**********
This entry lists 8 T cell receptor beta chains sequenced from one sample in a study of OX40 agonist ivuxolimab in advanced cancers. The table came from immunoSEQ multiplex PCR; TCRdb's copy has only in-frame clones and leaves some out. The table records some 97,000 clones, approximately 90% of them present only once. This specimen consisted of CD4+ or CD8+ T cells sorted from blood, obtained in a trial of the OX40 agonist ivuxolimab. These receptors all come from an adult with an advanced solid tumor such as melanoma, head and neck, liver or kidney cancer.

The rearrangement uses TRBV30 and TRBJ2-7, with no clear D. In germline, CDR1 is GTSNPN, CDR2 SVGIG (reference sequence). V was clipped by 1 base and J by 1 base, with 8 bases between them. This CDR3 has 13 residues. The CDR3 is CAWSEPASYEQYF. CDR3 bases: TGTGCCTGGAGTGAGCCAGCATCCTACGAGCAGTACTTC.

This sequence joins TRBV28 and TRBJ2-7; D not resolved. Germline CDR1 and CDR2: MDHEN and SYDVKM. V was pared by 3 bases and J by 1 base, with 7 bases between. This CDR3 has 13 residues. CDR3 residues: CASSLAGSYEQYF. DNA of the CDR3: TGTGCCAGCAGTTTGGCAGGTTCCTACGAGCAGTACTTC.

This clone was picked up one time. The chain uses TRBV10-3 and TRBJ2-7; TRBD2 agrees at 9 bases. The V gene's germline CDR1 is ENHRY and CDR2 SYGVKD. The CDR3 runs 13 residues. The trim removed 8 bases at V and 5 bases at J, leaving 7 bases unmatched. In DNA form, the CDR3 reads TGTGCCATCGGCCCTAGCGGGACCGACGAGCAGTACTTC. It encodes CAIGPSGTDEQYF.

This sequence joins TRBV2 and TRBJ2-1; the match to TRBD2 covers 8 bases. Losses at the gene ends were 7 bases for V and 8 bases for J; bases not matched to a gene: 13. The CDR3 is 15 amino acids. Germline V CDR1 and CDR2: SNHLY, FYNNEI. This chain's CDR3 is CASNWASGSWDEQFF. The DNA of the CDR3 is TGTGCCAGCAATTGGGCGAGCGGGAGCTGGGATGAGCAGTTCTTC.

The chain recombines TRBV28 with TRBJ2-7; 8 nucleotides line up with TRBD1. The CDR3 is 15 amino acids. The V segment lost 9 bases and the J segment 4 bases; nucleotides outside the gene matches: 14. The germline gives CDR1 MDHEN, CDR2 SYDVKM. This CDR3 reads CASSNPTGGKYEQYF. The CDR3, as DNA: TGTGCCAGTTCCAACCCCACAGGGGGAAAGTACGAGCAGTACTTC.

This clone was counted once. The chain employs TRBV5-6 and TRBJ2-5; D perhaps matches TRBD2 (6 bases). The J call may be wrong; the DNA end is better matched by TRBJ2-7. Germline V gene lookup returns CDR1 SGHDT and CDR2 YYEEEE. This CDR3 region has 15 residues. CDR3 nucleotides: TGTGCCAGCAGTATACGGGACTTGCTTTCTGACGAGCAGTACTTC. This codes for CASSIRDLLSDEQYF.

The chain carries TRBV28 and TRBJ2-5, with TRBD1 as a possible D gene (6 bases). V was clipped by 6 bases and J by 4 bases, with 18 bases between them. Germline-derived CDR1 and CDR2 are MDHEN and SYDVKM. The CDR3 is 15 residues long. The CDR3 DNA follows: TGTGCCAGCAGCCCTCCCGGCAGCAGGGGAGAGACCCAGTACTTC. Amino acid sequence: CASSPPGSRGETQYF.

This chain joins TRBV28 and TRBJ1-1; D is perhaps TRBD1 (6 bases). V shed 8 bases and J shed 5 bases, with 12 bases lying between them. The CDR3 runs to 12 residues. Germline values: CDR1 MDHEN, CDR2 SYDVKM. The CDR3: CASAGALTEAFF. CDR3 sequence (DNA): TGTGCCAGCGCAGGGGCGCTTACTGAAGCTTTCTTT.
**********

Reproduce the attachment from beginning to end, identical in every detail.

This entry lists 8 T cell receptor beta chains sequenced from one sample in a study of OX40 agonist ivuxolimab in advanced cancers. The table came from immunoSEQ multiplex PCR; TCRdb's copy has only in-frame clones and leaves some out. The table records some 97,000 clones, approximately 90% of them present only once. This specimen consisted of CD4+ or CD8+ T cells sorted from blood, obtained in a trial of the OX40 agonist ivuxolimab. These receptors all come from an adult with an advanced solid tumor such as melanoma, head and neck, liver or kidney cancer.

The rearrangement uses TRBV30 and TRBJ2-7, with no clear D. In germline, CDR1 is GTSNPN, CDR2 SVGIG (reference sequence). V was clipped by 1 base and J by 1 base, with 8 bases between them. This CDR3 has 13 residues. The CDR3 is CAWSEPASYEQYF. CDR3 bases: TGTGCCTGGAGTGAGCCAGCATCCTACGAGCAGTACTTC.

This sequence joins TRBV28 and TRBJ2-7; D not resolved. Germline CDR1 and CDR2: MDHEN and SYDVKM. V was pared by 3 bases and J by 1 base, with 7 bases between. This CDR3 has 13 residues. CDR3 residues: CASSLAGSYEQYF. DNA of the CDR3: TGTGCCAGCAGTTTGGCAGGTTCCTACGAGCAGTACTTC.

This clone was picked up one time. The chain uses TRBV10-3 and TRBJ2-7; TRBD2 agrees at 9 bases. The V gene's germline CDR1 is ENHRY and CDR2 SYGVKD. The CDR3 runs 13 residues. The trim removed 8 bases at V and 5 bases at J, leaving 7 bases unmatched. In DNA form, the CDR3 reads TGTGCCATCGGCCCTAGCGGGACCGACGAGCAGTACTTC. It encodes CAIGPSGTDEQYF.

This sequence joins TRBV2 and TRBJ2-1; the match to TRBD2 covers 8 bases. Losses at the gene ends were 7 bases for V and 8 bases for J; bases not matched to a gene: 13. The CDR3 is 15 amino acids. Germline V CDR1 and CDR2: SNHLY, FYNNEI. This chain's CDR3 is CASNWASGSWDEQFF. The DNA of the CDR3 is TGTGCCAGCAATTGGGCGAGCGGGAGCTGGGATGAGCAGTTCTTC.

The chain recombines TRBV28 with TRBJ2-7; 8 nucleotides line up with TRBD1. The CDR3 is 15 amino acids. The V segment lost 9 bases and the J segment 4 bases; nucleotides outside the gene matches: 14. The germline gives CDR1 MDHEN, CDR2 SYDVKM. This CDR3 reads CASSNPTGGKYEQYF. The CDR3, as DNA: TGTGCCAGTTCCAACCCCACAGGGGGAAAGTACGAGCAGTACTTC.

This clone was counted once. The chain employs TRBV5-6 and TRBJ2-5; D perhaps matches TRBD2 (6 bases). The J call may be wrong; the DNA end is better matched by TRBJ2-7. Germline V gene lookup returns CDR1 SGHDT and CDR2 YYEEEE. This CDR3 region has 15 residues. CDR3 nucleotides: TGTGCCAGCAGTATACGGGACTTGCTTTCTGACGAGCAGTACTTC. This codes for CASSIRDLLSDEQYF.

The chain carries TRBV28 and TRBJ2-5, with TRBD1 as a possible D gene (6 bases). V was clipped by 6 bases and J by 4 bases, with 18 bases between them. Germline-derived CDR1 and CDR2 are MDHEN and SYDVKM. The CDR3 is 15 residues long. The CDR3 DNA follows: TGTGCCAGCAGCCCTCCCGGCAGCAGGGGAGAGACCCAGTACTTC. Amino acid sequence: CASSPPGSRGETQYF.

This chain joins TRBV28 and TRBJ1-1; D is perhaps TRBD1 (6 bases). V shed 8 bases and J shed 5 bases, with 12 bases lying between them. The CDR3 runs to 12 residues. Germline values: CDR1 MDHEN, CDR2 SYDVKM. The CDR3: CASAGALTEAFF. CDR3 sequence (DNA): TGTGCCAGCGCAGGGGCGCTTACTGAAGCTTTCTTT.